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CRAS is PARAMOUNT at PotLuckCon this year

This year, CRAS participated in many aspects of the PotLuckCon, hosted by Sweetwater in Tucson, Arizona.  CRAS hosted a demonstration room, Wired For Sound with Focusrite.  Brock, one of our great instructors at CRAS was on hand to demonstrate the capabilities of Focusrite’s RedNet audio interface and how it can work in cooperation with many audio sources being passed over network systems, even sending signals out to our Mobile Broadcast Unit.

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CRAS Mobile Broadcast Unit – Studer Console

Our very own technician, Jeff Harris was a moderator for a panel on Bass Response and Subwoofers.  The Director of Student Services, Greg Stefus participated on a panel about Interns and Studios: The Role and the Reason.

 We had a booth on the exhibit floor for people to learn more about CRAS.  It was great to see the students and graduates stop and visit with our Director of Admissions.  We also had instructors and our Tempe Campus Director, Mike Jones, in attendance working the exhibit floor creating opportunities with manufacturers for potential internship opportunities and future gear purchases for our campus.

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CRAS Students on Exhibit Floor

Graduates could be seen walking around the event, participating as exhibitors and even speaking on panels. Darrell Thorpe, a ’97 graduate of the Conservatory speak on a panel about Freelance Mixing.  Alex Otto, a ’99 graduate, spoke on a panel about Bass Response and Subwoofers and also held a DIY workshop on Bass Trap and Gobo Building.

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CRAS Grads and Instructors

Fred Aldous took part in the final panel on Saturday with Craig Schumacher.  Fred has been instrumental in assisting CRAS with the content creation of our Broadcast curriculum.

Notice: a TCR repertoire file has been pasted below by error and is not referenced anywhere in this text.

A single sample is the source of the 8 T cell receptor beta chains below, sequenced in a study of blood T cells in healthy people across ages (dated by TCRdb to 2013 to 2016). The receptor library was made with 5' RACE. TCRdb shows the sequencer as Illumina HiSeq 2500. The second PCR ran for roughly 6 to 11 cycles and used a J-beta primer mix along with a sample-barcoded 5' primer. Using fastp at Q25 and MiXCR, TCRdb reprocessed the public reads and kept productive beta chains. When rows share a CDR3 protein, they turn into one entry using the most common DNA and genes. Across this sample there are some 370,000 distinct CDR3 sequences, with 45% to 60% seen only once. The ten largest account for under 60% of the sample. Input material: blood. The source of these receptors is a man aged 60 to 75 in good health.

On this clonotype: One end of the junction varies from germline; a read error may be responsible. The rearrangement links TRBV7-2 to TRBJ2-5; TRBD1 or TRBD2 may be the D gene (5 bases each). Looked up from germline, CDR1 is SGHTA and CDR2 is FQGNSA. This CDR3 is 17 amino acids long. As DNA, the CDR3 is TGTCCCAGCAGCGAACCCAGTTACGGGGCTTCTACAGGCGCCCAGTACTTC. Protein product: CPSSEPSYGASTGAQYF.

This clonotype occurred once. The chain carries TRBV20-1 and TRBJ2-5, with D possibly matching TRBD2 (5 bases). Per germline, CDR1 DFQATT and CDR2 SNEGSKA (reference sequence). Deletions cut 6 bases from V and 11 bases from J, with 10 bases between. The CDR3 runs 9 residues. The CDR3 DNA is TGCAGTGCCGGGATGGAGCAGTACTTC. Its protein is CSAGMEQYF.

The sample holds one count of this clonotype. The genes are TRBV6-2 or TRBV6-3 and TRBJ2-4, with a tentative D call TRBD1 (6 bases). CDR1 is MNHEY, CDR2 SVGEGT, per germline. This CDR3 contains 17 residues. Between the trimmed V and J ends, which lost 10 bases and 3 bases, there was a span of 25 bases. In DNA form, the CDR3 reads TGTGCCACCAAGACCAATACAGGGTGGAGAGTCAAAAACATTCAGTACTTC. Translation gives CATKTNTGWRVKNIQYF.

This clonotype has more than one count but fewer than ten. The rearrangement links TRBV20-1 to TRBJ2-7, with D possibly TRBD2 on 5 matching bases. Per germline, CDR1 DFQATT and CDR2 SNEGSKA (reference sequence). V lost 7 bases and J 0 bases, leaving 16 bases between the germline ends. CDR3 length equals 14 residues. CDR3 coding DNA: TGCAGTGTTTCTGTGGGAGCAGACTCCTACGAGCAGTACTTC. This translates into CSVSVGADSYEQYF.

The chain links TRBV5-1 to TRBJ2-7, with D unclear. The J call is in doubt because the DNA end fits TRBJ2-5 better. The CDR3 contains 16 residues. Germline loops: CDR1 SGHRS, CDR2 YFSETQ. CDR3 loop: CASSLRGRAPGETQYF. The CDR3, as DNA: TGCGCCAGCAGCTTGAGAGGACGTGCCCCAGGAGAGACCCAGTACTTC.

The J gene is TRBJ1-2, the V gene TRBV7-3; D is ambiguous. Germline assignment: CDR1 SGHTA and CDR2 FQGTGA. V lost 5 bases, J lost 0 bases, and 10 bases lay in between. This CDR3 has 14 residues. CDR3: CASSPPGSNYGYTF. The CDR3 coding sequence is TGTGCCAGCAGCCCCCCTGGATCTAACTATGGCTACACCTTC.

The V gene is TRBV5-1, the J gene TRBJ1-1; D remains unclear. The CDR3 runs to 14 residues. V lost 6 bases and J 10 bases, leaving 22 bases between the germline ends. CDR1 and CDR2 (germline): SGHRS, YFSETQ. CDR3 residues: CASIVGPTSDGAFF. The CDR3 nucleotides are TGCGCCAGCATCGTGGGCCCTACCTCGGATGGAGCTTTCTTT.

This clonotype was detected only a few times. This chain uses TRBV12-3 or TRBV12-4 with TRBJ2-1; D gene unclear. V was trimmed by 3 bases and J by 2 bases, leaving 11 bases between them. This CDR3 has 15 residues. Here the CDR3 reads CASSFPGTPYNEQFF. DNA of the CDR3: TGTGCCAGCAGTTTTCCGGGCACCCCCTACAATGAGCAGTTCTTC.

But my title was “CRAS being paramount this year,” how so you ask?

Not only did we have a lot of involvement with panels and workshops, we brought our Mobile Broadcast Unit (trailer) to record the main panels and provide audio feeds for demonstrations and archive the event.  CRAS was paramount with our students being immersed in a large part of the behind the scenes of PotLuckCon.  Students could be seen:

  1. Running cables on the day before the event
  2. Operating cameras for the main panels
  3. Shooting behind-the-scene footage
  4. Assisting with the Casita Crawl Friday night
  5. Tear down of the cables/equipment after the event.

It was great to see how they were able to put a part of their audio and broadcast knowledge into a real world scenario.

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CRAS Students as Location Recorders

CRAS was excited that this year we had the highest student count in attendance history.  We saw over 90 students attending the event on Saturday.  Many sitting in on the great panels, attending the workshops and exhibit floor to meet with manufacturers, and begin to establish their network of industry professionals.  With PotLuckCon being such a more intimate industry event, the students were able to really meet people without the rushed feeling most conferences bring.

We enjoyed being such a huge part of this year’s PotLuckCon, it was full of great information and great people.

For more information about the PotLuck Conference, visit

Check out this one of videos from this years PotLuckCon.

Intro of the set up of PotLuckCon 2014 using Focusrite’s RedNet and Dante

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Dialogue Editor Brian Armstrong Answers Questions About New Show Bates Motel

CRAS Grad Brian Armstrong 300x200 Dialogue Editor Brian Armstrong Answers Questions About New Show Bates Motel


Pictured: CRAS Post Production Instructor Jeff Thomas (left) with Brian Armstrong (right)

At our most recent Grad Panel and subsequent Open House, CRAS grad Brian Armstrong stopped by to give our current student body some enlightening tips and stories about his time spent in the audio industry. One of his accolades was working as a dialogue editor for the A&E show Bates Motel.

BatesMotel 152x300 Dialogue Editor Brian Armstrong Answers Questions About New Show Bates Motel


The television channel A&E has recently launched a critically acclaimed show entitled Bates Motel. Based off the classic horror movie Psycho, this show takes a look at the more formative years of Norman Bates. CRAS Grad Brian Armstrong, sound and dialogue editor, was kind enough to host an open forum on and answer as many questions as he could about his role in the show.